The Globe and Mail looks at businesses, services and other projects in British Columbia that aren't often talked about because they actually work.
Medical officials at the University of Victoria are bringing the race-car "pit crew" model to mental health, ensuring students see family doctors and psychiatrists at the same time as part of an innovative program that has cut waiting times for counselling services in half.
Dr. Marilyn Thorpe, who oversees the psychiatry unit at the university, says the project, which began as an experiment with 40 students in 2014, brings the family doctor, psychiatrist and patient together to talk about diagnosis, medication and other treatment.
"Instead of making patients go from one professional to another," Dr. Thorpe says, "we should descend on the patient like a pit crew in a race and treat the patient together and make decisions together."
Dr. Thorpe was inspired by a 2012 TED Talk by Dr. Atul Gawande to create the Psychiatrist-led Interdisciplinary Team, or PIT. The original 40 students were on the university's wait list for mental-health services. In only three weeks, 36 of the students saw a psychiatrist and the remaining four were identified as needing additional psychiatric evaluation.
Before the PIT experiment, the average wait for a full psychiatric consultation at the University of Victoria was 43 days, with some patients waiting as long as nine months.
Half of the patients sitting on the wait list didn't require a full psychiatric consultation, which includes an evaluation of their medical history and their family's history.
"You don't need all of that if your problem is, 'I know this person's depressed and this medication isn't quite doing it,'" Dr. Thorpe says.
Now, the wait time has been reduced to 23 days for a full psychiatric consultation and 11 days for a PIT team appointment.
During a PIT appointment, the psychiatrist and the family doctor meet briefly to review the file before being joined by the patient for a 20-minute appointment where all three collaborate on a treatment plan.
"It's way more comfortable for patients," Dr. Thorpe says. "Patients feel like there's a team looking after them and they feel more a part of something as opposed to when you come to see a psychiatrist and you're scared out of your mind."
Dr. Thorpe says it saves time for everyone involved. Because most patients don't require a full psychiatric consultation, psychiatrists are freed up to see more patients. They also benefit from the family physician's knowledge of the patient's medical history. Dr. Thorpe says the integrated approach gives physicians insight into how to provide mental-health treatment to their patients.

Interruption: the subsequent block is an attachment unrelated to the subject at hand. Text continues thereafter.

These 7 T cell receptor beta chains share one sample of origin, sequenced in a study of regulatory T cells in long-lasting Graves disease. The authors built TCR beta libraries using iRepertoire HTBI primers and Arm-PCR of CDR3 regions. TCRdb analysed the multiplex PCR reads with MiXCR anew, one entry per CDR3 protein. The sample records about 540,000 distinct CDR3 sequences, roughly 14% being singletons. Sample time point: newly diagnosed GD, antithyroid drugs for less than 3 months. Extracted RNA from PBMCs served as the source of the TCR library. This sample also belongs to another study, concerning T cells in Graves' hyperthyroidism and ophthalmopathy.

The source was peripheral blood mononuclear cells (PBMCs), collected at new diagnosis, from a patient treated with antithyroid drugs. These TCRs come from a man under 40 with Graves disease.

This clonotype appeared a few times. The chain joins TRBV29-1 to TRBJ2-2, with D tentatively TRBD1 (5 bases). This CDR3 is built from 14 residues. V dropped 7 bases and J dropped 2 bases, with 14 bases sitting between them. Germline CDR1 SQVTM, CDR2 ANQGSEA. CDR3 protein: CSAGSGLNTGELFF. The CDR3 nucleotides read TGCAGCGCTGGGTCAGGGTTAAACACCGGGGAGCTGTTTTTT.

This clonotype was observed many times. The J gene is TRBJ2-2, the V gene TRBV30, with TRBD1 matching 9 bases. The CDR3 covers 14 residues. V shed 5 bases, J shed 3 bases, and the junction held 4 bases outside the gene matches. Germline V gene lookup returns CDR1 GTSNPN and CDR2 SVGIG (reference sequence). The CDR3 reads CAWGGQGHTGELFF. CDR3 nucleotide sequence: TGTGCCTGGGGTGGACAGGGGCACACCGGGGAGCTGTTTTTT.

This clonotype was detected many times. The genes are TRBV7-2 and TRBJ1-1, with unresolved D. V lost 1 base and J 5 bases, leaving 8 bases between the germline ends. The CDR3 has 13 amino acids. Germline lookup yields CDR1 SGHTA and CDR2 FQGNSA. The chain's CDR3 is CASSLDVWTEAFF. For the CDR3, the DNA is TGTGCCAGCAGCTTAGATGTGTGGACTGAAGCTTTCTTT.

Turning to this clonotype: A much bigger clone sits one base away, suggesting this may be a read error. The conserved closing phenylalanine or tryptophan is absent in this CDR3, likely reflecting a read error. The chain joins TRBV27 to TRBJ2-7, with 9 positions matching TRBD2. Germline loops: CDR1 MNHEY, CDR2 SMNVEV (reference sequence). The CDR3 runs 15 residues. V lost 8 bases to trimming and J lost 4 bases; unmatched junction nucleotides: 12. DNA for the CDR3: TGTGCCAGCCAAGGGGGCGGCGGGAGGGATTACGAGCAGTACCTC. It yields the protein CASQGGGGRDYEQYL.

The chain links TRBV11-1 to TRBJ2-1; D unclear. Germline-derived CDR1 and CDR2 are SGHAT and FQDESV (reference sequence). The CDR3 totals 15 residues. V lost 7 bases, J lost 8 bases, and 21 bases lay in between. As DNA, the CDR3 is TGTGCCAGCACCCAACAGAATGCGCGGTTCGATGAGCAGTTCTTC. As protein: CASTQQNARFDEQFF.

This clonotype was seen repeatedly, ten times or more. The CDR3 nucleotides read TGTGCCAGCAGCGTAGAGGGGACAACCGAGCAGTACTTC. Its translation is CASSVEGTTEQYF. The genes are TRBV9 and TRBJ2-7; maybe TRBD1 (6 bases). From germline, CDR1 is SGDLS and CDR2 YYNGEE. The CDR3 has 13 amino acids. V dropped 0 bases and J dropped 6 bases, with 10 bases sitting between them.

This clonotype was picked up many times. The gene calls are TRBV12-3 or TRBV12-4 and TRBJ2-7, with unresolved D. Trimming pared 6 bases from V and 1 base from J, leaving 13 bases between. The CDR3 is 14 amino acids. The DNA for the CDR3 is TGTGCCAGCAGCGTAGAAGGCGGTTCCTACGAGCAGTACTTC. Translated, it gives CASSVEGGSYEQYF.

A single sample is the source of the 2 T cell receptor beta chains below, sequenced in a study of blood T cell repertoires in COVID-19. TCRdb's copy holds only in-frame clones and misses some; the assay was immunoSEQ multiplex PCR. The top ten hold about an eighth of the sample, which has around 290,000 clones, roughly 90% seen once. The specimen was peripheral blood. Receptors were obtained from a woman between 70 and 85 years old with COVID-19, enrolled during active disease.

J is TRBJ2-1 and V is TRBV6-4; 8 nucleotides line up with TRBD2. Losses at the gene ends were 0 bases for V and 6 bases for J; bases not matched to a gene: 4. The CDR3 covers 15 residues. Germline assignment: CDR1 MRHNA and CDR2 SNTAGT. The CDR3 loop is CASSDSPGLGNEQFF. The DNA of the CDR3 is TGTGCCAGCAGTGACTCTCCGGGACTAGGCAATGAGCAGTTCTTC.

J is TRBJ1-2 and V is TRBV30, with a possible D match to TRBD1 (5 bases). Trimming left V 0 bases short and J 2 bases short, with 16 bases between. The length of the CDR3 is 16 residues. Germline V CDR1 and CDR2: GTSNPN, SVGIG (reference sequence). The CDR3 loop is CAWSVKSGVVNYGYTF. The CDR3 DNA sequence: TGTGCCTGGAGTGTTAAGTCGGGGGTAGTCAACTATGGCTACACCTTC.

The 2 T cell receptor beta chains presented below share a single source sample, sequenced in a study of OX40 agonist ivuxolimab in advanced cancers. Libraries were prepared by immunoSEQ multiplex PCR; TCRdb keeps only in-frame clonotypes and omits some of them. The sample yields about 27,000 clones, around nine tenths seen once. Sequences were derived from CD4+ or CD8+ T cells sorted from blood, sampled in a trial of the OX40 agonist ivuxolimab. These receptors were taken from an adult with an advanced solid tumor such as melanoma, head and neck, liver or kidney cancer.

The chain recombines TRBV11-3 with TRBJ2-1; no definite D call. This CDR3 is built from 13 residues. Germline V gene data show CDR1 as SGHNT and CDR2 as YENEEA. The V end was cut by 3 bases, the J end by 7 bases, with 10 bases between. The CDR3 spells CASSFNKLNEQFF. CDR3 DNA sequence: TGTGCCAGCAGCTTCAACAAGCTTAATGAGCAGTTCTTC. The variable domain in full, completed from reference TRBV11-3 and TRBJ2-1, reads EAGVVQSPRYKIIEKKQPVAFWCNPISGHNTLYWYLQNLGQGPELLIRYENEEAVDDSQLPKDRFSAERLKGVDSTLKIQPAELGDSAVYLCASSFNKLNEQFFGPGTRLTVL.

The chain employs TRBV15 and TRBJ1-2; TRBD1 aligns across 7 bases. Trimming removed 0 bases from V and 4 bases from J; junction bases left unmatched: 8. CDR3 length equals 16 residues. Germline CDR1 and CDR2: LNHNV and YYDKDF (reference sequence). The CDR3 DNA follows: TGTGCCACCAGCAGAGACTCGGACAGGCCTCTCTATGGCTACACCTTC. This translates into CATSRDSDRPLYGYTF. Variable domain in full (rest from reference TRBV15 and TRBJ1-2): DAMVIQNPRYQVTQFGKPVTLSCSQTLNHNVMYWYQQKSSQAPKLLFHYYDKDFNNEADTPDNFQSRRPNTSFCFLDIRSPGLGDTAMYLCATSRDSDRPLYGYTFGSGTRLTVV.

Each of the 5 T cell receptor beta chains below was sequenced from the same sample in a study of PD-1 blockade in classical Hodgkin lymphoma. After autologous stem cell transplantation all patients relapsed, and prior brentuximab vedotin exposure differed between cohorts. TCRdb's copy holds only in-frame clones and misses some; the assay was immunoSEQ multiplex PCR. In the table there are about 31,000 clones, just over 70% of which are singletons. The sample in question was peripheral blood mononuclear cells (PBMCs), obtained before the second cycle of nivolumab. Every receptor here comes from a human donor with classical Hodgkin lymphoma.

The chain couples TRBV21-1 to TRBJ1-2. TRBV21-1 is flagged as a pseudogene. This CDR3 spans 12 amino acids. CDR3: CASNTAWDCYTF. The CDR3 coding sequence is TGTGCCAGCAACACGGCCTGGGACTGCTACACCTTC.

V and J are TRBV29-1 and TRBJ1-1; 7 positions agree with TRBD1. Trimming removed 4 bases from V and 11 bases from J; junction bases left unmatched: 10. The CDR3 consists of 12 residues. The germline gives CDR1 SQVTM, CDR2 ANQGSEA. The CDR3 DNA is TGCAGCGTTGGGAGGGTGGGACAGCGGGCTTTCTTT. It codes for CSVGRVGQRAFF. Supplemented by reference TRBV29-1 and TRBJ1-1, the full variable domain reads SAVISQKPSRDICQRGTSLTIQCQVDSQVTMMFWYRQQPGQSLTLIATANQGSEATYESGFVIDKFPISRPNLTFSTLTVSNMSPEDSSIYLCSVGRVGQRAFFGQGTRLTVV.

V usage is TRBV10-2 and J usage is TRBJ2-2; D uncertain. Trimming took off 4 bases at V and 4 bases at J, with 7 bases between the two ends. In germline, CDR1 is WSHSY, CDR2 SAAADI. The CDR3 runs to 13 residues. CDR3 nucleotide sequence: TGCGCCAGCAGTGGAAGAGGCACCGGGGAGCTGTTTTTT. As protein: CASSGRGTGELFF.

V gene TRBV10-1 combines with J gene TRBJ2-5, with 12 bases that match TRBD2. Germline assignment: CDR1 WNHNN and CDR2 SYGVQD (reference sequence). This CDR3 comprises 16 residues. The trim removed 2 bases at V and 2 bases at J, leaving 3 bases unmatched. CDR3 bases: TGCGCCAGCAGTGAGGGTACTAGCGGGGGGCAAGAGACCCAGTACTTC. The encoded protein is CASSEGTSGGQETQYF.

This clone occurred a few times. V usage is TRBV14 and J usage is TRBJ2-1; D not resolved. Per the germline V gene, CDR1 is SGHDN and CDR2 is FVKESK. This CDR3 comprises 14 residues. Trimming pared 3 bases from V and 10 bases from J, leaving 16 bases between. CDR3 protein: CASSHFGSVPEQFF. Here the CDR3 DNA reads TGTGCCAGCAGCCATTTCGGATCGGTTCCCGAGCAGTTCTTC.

She says it's also a huge cost-saver. The cost of a 30-minute PIT appointment is half that of an hour-long psychiatric consultation. The psychiatry unit was able to put the funding they received from a joint committee of Doctors of BC and the provincial Health Ministry toward a full-time mental health nurse and additional short-term therapy."
It's been a morale booster for everyone involved.
"There's high job satisfaction and it has really built a team," Dr. Thorpe says. "There's a lot more talking back and forth and a lot more get our heads together and figure out what we can do."
Joel Lynn, the director of student services at UVic, thinks the new approach will help students even after they graduate.
"We have a role to play in helping students discover what mental health might mean for them, especially those that have acute needs," Mr. Lynn says. He says when students arrive at university "they will be discovering for the first time what resources they might need to be successful as a student and beyond."
Maxwell Nicholson learned about the PIT crews' success about a month ago. As the director of campaigns for UVic's student union, he's now focused on raising awareness of the mental health services offered at the university.
"There is a problem with mental health and with stigma," Mr. Nicholson says. "We can play a role as a student society in highlighting the resources."
Dr. Thorpe says it's a model that can be brought to other universities and to provincial health care but there are a few policy roadblocks in the way.
In British Columbia, family doctors who are not salaried are only paid for four 30-minute counselling sessions a patient a year. There would have to be a change in the billing code for family doctors to take on more counselling responsibilities when a psychiatric consultation is not needed.